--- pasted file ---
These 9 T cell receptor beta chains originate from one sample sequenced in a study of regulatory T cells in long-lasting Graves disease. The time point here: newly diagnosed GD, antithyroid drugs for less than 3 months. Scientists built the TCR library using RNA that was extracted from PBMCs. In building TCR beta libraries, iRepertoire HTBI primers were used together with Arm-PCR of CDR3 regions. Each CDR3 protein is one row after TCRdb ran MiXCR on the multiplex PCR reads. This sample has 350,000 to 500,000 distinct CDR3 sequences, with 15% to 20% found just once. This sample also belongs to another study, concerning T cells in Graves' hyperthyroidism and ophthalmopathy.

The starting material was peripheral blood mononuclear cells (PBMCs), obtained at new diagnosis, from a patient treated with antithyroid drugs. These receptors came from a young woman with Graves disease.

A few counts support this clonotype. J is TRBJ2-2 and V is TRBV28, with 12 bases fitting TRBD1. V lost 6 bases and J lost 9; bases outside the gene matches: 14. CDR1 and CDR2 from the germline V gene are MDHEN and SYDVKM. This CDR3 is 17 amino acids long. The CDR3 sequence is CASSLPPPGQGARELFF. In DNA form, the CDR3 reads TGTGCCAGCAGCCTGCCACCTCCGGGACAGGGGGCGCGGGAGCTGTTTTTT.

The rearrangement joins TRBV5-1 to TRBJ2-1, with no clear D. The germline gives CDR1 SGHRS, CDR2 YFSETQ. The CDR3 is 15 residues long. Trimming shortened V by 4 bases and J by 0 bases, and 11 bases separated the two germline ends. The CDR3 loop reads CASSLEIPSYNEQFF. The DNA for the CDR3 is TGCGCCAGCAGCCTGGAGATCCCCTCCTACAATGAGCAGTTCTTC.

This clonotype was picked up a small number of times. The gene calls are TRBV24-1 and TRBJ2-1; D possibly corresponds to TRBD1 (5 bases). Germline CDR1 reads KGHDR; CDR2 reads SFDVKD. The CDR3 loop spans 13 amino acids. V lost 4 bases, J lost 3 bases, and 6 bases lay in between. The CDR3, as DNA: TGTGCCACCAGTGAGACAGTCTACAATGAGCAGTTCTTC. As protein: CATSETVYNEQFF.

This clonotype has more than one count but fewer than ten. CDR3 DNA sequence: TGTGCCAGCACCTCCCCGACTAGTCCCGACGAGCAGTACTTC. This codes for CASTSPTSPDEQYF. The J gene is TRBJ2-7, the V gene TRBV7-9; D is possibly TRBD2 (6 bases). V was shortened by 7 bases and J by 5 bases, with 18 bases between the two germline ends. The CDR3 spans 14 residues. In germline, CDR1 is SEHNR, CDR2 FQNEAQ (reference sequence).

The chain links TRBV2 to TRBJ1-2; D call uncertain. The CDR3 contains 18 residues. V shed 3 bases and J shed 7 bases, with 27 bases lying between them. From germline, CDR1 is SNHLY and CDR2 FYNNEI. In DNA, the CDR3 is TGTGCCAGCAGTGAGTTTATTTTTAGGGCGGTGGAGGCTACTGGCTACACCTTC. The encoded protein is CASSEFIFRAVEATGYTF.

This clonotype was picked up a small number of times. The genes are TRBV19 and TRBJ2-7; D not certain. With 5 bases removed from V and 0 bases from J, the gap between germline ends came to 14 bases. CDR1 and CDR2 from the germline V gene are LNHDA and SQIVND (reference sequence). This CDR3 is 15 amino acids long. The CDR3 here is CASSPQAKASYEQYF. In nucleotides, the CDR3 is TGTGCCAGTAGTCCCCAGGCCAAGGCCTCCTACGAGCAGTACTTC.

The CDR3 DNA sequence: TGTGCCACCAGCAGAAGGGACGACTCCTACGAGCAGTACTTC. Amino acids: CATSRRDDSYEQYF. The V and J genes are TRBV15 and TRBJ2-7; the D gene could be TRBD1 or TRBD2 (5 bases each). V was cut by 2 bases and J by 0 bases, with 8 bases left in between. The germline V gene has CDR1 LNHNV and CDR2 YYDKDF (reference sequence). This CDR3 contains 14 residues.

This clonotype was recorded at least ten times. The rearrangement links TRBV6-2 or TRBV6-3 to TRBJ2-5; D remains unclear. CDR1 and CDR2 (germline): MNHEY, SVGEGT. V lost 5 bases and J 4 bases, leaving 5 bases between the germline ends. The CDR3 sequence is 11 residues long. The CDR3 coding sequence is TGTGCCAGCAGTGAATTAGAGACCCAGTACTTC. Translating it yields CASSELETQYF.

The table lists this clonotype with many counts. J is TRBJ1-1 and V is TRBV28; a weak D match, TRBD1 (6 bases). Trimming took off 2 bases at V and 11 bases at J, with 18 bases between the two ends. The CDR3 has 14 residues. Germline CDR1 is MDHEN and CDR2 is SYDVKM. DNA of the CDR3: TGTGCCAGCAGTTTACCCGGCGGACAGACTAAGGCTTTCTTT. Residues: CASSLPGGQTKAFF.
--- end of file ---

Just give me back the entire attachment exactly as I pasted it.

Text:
These 9 T cell receptor beta chains originate from one sample sequenced in a study of regulatory T cells in long-lasting Graves disease. The time point here: newly diagnosed GD, antithyroid drugs for less than 3 months. Scientists built the TCR library using RNA that was extracted from PBMCs. In building TCR beta libraries, iRepertoire HTBI primers were used together with Arm-PCR of CDR3 regions. Each CDR3 protein is one row after TCRdb ran MiXCR on the multiplex PCR reads. This sample has 350,000 to 500,000 distinct CDR3 sequences, with 15% to 20% found just once. This sample also belongs to another study, concerning T cells in Graves' hyperthyroidism and ophthalmopathy.

The starting material was peripheral blood mononuclear cells (PBMCs), obtained at new diagnosis, from a patient treated with antithyroid drugs. These receptors came from a young woman with Graves disease.

A few counts support this clonotype. J is TRBJ2-2 and V is TRBV28, with 12 bases fitting TRBD1. V lost 6 bases and J lost 9; bases outside the gene matches: 14. CDR1 and CDR2 from the germline V gene are MDHEN and SYDVKM. This CDR3 is 17 amino acids long. The CDR3 sequence is CASSLPPPGQGARELFF. In DNA form, the CDR3 reads TGTGCCAGCAGCCTGCCACCTCCGGGACAGGGGGCGCGGGAGCTGTTTTTT.

The rearrangement joins TRBV5-1 to TRBJ2-1, with no clear D. The germline gives CDR1 SGHRS, CDR2 YFSETQ. The CDR3 is 15 residues long. Trimming shortened V by 4 bases and J by 0 bases, and 11 bases separated the two germline ends. The CDR3 loop reads CASSLEIPSYNEQFF. The DNA for the CDR3 is TGCGCCAGCAGCCTGGAGATCCCCTCCTACAATGAGCAGTTCTTC.

This clonotype was picked up a small number of times. The gene calls are TRBV24-1 and TRBJ2-1; D possibly corresponds to TRBD1 (5 bases). Germline CDR1 reads KGHDR; CDR2 reads SFDVKD. The CDR3 loop spans 13 amino acids. V lost 4 bases, J lost 3 bases, and 6 bases lay in between. The CDR3, as DNA: TGTGCCACCAGTGAGACAGTCTACAATGAGCAGTTCTTC. As protein: CATSETVYNEQFF.

This clonotype has more than one count but fewer than ten. CDR3 DNA sequence: TGTGCCAGCACCTCCCCGACTAGTCCCGACGAGCAGTACTTC. This codes for CASTSPTSPDEQYF. The J gene is TRBJ2-7, the V gene TRBV7-9; D is possibly TRBD2 (6 bases). V was shortened by 7 bases and J by 5 bases, with 18 bases between the two germline ends. The CDR3 spans 14 residues. In germline, CDR1 is SEHNR, CDR2 FQNEAQ (reference sequence).

The chain links TRBV2 to TRBJ1-2; D call uncertain. The CDR3 contains 18 residues. V shed 3 bases and J shed 7 bases, with 27 bases lying between them. From germline, CDR1 is SNHLY and CDR2 FYNNEI. In DNA, the CDR3 is TGTGCCAGCAGTGAGTTTATTTTTAGGGCGGTGGAGGCTACTGGCTACACCTTC. The encoded protein is CASSEFIFRAVEATGYTF.

This clonotype was picked up a small number of times. The genes are TRBV19 and TRBJ2-7; D not certain. With 5 bases removed from V and 0 bases from J, the gap between germline ends came to 14 bases. CDR1 and CDR2 from the germline V gene are LNHDA and SQIVND (reference sequence). This CDR3 is 15 amino acids long. The CDR3 here is CASSPQAKASYEQYF. In nucleotides, the CDR3 is TGTGCCAGTAGTCCCCAGGCCAAGGCCTCCTACGAGCAGTACTTC.

The CDR3 DNA sequence: TGTGCCACCAGCAGAAGGGACGACTCCTACGAGCAGTACTTC. Amino acids: CATSRRDDSYEQYF. The V and J genes are TRBV15 and TRBJ2-7; the D gene could be TRBD1 or TRBD2 (5 bases each). V was cut by 2 bases and J by 0 bases, with 8 bases left in between. The germline V gene has CDR1 LNHNV and CDR2 YYDKDF (reference sequence). This CDR3 contains 14 residues.

This clonotype was recorded at least ten times. The rearrangement links TRBV6-2 or TRBV6-3 to TRBJ2-5; D remains unclear. CDR1 and CDR2 (germline): MNHEY, SVGEGT. V lost 5 bases and J 4 bases, leaving 5 bases between the germline ends. The CDR3 sequence is 11 residues long. The CDR3 coding sequence is TGTGCCAGCAGTGAATTAGAGACCCAGTACTTC. Translating it yields CASSELETQYF.

The table lists this clonotype with many counts. J is TRBJ1-1 and V is TRBV28; a weak D match, TRBD1 (6 bases). Trimming took off 2 bases at V and 11 bases at J, with 18 bases between the two ends. The CDR3 has 14 residues. Germline CDR1 is MDHEN and CDR2 is SYDVKM. DNA of the CDR3: TGTGCCAGCAGTTTACCCGGCGGACAGACTAAGGCTTTCTTT. Residues: CASSLPGGQTKAFF.